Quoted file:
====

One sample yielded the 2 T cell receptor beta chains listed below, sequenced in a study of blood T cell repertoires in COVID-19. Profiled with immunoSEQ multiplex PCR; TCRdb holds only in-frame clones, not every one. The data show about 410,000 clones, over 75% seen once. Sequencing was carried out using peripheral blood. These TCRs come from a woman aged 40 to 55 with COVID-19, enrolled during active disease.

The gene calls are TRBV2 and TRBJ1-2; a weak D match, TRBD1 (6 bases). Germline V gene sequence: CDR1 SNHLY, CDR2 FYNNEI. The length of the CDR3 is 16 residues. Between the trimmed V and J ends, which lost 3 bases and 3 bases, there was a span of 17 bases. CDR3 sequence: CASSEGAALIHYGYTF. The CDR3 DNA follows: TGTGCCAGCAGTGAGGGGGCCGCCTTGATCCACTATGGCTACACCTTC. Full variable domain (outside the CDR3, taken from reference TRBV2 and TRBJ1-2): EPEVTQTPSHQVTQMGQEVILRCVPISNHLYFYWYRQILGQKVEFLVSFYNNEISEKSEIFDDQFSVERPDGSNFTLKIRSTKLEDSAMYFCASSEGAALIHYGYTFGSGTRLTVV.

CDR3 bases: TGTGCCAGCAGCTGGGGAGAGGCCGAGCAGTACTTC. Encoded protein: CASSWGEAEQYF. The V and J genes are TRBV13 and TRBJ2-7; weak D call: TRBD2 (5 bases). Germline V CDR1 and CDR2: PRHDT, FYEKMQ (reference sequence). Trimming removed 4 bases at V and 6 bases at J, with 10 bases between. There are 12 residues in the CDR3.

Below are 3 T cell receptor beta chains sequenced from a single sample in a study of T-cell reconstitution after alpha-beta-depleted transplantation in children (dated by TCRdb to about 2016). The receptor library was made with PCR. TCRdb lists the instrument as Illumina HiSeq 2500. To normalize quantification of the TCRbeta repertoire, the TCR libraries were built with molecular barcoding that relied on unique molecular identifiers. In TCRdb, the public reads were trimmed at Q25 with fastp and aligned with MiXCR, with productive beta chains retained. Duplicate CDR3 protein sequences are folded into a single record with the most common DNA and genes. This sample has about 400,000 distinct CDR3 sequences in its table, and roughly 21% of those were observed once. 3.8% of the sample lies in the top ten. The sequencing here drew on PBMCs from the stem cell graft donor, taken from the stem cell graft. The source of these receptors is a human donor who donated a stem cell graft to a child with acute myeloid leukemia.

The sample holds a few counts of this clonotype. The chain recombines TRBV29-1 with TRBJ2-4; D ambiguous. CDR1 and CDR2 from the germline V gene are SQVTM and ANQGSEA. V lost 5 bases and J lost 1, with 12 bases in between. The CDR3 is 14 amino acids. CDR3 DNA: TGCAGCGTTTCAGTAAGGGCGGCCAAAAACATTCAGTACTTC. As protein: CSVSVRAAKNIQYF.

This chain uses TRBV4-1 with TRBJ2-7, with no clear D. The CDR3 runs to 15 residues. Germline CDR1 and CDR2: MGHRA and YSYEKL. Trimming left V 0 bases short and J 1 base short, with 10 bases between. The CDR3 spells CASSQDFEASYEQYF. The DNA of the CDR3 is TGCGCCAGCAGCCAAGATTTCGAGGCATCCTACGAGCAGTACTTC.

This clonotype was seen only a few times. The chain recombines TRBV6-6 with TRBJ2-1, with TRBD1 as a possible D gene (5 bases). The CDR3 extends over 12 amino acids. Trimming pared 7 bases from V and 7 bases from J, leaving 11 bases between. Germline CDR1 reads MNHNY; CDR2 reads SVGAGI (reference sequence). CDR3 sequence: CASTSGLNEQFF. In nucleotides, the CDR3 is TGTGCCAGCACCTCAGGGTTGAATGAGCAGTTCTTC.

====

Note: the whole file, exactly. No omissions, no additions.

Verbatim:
One sample yielded the 2 T cell receptor beta chains listed below, sequenced in a study of blood T cell repertoires in COVID-19. Profiled with immunoSEQ multiplex PCR; TCRdb holds only in-frame clones, not every one. The data show about 410,000 clones, over 75% seen once. Sequencing was carried out using peripheral blood. These TCRs come from a woman aged 40 to 55 with COVID-19, enrolled during active disease.

The gene calls are TRBV2 and TRBJ1-2; a weak D match, TRBD1 (6 bases). Germline V gene sequence: CDR1 SNHLY, CDR2 FYNNEI. The length of the CDR3 is 16 residues. Between the trimmed V and J ends, which lost 3 bases and 3 bases, there was a span of 17 bases. CDR3 sequence: CASSEGAALIHYGYTF. The CDR3 DNA follows: TGTGCCAGCAGTGAGGGGGCCGCCTTGATCCACTATGGCTACACCTTC. Full variable domain (outside the CDR3, taken from reference TRBV2 and TRBJ1-2): EPEVTQTPSHQVTQMGQEVILRCVPISNHLYFYWYRQILGQKVEFLVSFYNNEISEKSEIFDDQFSVERPDGSNFTLKIRSTKLEDSAMYFCASSEGAALIHYGYTFGSGTRLTVV.

CDR3 bases: TGTGCCAGCAGCTGGGGAGAGGCCGAGCAGTACTTC. Encoded protein: CASSWGEAEQYF. The V and J genes are TRBV13 and TRBJ2-7; weak D call: TRBD2 (5 bases). Germline V CDR1 and CDR2: PRHDT, FYEKMQ (reference sequence). Trimming removed 4 bases at V and 6 bases at J, with 10 bases between. There are 12 residues in the CDR3.

Below are 3 T cell receptor beta chains sequenced from a single sample in a study of T-cell reconstitution after alpha-beta-depleted transplantation in children (dated by TCRdb to about 2016). The receptor library was made with PCR. TCRdb lists the instrument as Illumina HiSeq 2500. To normalize quantification of the TCRbeta repertoire, the TCR libraries were built with molecular barcoding that relied on unique molecular identifiers. In TCRdb, the public reads were trimmed at Q25 with fastp and aligned with MiXCR, with productive beta chains retained. Duplicate CDR3 protein sequences are folded into a single record with the most common DNA and genes. This sample has about 400,000 distinct CDR3 sequences in its table, and roughly 21% of those were observed once. 3.8% of the sample lies in the top ten. The sequencing here drew on PBMCs from the stem cell graft donor, taken from the stem cell graft. The source of these receptors is a human donor who donated a stem cell graft to a child with acute myeloid leukemia.

The sample holds a few counts of this clonotype. The chain recombines TRBV29-1 with TRBJ2-4; D ambiguous. CDR1 and CDR2 from the germline V gene are SQVTM and ANQGSEA. V lost 5 bases and J lost 1, with 12 bases in between. The CDR3 is 14 amino acids. CDR3 DNA: TGCAGCGTTTCAGTAAGGGCGGCCAAAAACATTCAGTACTTC. As protein: CSVSVRAAKNIQYF.

This chain uses TRBV4-1 with TRBJ2-7, with no clear D. The CDR3 runs to 15 residues. Germline CDR1 and CDR2: MGHRA and YSYEKL. Trimming left V 0 bases short and J 1 base short, with 10 bases between. The CDR3 spells CASSQDFEASYEQYF. The DNA of the CDR3 is TGCGCCAGCAGCCAAGATTTCGAGGCATCCTACGAGCAGTACTTC.

This clonotype was seen only a few times. The chain recombines TRBV6-6 with TRBJ2-1, with TRBD1 as a possible D gene (5 bases). The CDR3 extends over 12 amino acids. Trimming pared 7 bases from V and 7 bases from J, leaving 11 bases between. Germline CDR1 reads MNHNY; CDR2 reads SVGAGI (reference sequence). CDR3 sequence: CASTSGLNEQFF. In nucleotides, the CDR3 is TGTGCCAGCACCTCAGGGTTGAATGAGCAGTTCTTC.